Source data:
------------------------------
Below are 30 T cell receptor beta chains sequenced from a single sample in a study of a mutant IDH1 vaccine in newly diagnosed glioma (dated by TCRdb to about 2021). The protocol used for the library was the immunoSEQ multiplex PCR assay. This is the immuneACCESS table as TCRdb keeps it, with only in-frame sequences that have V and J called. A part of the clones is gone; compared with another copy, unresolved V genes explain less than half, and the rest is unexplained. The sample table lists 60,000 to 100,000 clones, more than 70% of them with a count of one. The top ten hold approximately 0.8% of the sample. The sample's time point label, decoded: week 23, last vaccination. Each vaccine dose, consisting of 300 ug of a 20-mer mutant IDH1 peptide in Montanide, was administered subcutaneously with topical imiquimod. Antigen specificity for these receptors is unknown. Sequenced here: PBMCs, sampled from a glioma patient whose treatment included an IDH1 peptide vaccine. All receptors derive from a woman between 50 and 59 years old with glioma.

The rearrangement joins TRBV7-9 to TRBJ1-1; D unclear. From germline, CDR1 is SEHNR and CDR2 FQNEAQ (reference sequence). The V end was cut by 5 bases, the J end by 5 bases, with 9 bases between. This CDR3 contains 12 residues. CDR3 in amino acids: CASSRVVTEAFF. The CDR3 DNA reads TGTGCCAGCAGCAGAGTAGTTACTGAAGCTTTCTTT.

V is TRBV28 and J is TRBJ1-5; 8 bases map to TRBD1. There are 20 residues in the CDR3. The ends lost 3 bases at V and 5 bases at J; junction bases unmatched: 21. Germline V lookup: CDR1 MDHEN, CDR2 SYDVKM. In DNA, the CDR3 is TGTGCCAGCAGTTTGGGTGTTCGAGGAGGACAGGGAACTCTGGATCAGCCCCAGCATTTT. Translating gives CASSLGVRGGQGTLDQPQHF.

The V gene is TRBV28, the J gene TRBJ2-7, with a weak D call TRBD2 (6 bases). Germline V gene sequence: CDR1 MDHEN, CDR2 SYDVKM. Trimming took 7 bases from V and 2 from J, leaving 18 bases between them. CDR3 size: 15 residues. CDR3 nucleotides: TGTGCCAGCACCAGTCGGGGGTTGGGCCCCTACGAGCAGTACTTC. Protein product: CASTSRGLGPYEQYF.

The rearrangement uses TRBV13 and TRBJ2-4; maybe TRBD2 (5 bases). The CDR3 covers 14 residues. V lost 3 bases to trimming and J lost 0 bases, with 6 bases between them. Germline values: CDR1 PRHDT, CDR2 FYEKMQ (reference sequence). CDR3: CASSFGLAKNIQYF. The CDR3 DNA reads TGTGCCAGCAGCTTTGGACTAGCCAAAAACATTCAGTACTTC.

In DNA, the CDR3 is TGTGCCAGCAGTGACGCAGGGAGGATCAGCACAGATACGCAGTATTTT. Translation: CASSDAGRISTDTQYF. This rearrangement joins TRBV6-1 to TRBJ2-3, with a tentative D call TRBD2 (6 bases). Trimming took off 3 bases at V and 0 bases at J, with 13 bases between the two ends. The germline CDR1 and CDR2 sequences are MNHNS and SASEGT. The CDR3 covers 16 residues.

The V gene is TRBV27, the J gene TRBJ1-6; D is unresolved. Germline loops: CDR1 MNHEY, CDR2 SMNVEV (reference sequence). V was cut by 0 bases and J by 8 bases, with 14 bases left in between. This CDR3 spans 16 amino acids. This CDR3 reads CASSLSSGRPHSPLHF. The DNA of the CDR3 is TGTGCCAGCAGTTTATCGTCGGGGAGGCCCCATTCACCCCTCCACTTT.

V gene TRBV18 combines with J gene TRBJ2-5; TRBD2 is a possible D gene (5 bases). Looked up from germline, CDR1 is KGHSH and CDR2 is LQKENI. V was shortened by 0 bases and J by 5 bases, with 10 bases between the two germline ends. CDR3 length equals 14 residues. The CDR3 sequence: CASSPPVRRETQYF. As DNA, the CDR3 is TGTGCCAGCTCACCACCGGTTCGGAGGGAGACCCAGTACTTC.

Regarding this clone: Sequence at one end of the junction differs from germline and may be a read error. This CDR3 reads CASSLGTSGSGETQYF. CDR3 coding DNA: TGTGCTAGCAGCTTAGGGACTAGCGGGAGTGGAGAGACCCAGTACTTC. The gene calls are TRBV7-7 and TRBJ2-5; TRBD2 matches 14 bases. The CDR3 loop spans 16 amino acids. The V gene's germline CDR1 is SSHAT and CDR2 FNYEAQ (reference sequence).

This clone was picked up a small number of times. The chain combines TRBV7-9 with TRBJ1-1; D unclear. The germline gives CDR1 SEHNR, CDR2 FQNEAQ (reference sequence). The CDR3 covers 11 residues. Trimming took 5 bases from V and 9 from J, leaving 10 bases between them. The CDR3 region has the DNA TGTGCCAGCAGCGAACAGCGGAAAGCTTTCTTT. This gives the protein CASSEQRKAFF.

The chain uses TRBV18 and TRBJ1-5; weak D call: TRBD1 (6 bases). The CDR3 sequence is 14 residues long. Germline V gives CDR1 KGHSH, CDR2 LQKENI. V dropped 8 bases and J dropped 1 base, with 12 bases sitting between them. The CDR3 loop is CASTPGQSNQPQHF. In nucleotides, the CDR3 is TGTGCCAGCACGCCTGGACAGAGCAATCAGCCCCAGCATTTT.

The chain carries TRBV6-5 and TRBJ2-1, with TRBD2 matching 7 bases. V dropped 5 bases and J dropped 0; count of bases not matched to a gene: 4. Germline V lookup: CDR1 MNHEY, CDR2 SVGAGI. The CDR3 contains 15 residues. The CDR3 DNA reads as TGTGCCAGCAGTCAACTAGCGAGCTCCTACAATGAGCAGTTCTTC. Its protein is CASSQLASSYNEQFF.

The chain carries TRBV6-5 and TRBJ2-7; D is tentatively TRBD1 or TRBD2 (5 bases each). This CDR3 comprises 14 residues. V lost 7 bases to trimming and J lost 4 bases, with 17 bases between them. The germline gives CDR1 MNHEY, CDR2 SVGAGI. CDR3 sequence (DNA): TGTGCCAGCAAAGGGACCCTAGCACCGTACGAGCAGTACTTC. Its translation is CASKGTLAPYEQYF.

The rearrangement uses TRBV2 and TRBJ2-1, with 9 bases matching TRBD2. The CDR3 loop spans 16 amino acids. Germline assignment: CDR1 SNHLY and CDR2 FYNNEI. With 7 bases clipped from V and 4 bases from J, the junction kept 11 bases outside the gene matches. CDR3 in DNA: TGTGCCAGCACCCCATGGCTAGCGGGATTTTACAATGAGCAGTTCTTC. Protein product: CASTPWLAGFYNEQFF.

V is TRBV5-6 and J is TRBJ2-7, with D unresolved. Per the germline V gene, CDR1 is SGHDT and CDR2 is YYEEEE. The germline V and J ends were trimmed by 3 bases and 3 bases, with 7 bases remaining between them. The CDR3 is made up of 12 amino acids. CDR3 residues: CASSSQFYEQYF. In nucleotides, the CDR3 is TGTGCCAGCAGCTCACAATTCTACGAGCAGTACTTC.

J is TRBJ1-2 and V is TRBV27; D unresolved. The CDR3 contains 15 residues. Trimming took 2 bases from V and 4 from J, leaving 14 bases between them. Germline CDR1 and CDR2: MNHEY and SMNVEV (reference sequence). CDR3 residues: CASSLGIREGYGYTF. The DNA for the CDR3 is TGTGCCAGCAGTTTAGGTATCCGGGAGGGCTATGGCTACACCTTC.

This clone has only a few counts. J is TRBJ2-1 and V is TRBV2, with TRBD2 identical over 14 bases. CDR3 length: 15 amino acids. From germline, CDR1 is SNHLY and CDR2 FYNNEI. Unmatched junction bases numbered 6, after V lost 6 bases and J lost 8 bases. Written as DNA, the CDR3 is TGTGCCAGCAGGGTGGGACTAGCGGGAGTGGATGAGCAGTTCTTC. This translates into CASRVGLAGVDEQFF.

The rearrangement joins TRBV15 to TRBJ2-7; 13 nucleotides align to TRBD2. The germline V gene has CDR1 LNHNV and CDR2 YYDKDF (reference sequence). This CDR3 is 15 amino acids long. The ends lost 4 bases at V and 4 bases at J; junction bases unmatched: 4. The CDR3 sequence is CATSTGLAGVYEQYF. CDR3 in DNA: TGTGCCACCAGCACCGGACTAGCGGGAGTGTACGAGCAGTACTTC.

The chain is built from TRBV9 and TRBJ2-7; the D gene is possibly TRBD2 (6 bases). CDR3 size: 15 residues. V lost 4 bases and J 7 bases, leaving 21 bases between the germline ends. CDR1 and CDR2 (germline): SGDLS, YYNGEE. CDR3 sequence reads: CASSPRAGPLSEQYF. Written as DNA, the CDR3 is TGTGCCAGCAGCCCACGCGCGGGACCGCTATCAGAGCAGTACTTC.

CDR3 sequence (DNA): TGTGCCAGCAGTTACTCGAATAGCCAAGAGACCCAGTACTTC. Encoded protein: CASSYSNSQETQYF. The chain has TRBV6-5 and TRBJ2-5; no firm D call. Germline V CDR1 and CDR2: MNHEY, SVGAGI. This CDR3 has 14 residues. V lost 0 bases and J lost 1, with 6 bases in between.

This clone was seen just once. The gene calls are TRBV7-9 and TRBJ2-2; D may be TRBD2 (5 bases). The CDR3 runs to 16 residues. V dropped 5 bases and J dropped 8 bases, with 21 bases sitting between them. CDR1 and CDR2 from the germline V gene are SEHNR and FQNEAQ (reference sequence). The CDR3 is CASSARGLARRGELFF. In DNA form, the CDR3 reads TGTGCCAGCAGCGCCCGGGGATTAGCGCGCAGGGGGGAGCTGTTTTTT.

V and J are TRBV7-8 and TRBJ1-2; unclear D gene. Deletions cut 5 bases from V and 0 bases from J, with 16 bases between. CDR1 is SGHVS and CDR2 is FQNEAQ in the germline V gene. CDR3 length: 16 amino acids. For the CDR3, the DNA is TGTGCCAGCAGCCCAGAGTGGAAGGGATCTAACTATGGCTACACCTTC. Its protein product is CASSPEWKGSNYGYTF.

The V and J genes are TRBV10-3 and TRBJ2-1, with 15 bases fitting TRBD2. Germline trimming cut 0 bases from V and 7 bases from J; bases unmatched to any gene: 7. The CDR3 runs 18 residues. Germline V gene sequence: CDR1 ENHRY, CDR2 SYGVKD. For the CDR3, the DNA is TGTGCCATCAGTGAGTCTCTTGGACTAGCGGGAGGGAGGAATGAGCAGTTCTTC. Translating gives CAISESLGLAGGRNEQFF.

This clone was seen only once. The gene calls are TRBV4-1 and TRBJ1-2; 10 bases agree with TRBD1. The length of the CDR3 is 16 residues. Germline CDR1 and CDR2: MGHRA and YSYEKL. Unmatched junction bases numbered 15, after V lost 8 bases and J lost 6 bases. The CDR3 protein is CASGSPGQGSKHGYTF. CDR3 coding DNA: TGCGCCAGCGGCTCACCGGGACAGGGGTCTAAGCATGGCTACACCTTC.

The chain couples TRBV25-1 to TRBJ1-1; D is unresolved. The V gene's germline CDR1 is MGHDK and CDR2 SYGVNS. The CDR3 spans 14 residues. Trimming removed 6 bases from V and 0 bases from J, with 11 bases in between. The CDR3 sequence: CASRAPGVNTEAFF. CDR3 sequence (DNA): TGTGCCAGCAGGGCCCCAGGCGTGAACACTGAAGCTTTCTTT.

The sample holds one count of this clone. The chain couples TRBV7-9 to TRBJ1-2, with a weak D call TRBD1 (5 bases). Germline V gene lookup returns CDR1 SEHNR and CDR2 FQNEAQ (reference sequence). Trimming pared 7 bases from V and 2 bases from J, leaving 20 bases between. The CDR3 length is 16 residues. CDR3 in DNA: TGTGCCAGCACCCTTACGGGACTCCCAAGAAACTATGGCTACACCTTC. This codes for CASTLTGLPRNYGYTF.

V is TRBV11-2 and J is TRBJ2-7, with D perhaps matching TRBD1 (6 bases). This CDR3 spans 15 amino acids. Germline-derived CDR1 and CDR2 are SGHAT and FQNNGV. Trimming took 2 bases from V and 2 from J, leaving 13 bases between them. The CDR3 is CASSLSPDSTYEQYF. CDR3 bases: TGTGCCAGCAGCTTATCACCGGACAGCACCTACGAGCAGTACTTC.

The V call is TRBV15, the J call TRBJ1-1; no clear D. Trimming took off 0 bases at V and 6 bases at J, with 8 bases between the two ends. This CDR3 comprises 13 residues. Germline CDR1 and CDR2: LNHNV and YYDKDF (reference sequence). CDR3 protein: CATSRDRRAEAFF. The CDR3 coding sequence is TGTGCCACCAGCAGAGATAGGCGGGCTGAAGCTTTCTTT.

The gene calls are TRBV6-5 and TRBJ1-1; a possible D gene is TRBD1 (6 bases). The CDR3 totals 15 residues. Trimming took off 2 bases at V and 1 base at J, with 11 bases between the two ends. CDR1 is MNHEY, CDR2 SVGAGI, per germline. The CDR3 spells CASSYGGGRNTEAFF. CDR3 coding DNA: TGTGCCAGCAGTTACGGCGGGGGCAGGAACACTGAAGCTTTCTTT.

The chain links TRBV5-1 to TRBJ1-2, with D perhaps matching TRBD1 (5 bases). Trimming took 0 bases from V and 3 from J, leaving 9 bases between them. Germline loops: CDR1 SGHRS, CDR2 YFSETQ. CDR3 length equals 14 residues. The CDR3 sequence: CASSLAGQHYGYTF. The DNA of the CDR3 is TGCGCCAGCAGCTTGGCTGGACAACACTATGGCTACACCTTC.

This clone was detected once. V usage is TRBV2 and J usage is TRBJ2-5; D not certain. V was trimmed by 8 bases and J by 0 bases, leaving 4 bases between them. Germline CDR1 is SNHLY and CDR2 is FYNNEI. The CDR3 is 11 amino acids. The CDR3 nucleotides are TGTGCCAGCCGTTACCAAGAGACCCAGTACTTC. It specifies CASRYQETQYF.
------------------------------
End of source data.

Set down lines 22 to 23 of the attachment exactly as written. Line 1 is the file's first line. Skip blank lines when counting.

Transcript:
V and J are TRBV7-8 and TRBJ1-2; unclear D gene. Deletions cut 5 bases from V and 0 bases from J, with 16 bases between. CDR1 is SGHVS and CDR2 is FQNEAQ in the germline V gene. CDR3 length: 16 amino acids. For the CDR3, the DNA is TGTGCCAGCAGCCCAGAGTGGAAGGGATCTAACTATGGCTACACCTTC. Its protein product is CASSPEWKGSNYGYTF.

The V and J genes are TRBV10-3 and TRBJ2-1, with 15 bases fitting TRBD2. Germline trimming cut 0 bases from V and 7 bases from J; bases unmatched to any gene: 7. The CDR3 runs 18 residues. Germline V gene sequence: CDR1 ENHRY, CDR2 SYGVKD. For the CDR3, the DNA is TGTGCCATCAGTGAGTCTCTTGGACTAGCGGGAGGGAGGAATGAGCAGTTCTTC. Translating gives CAISESLGLAGGRNEQFF.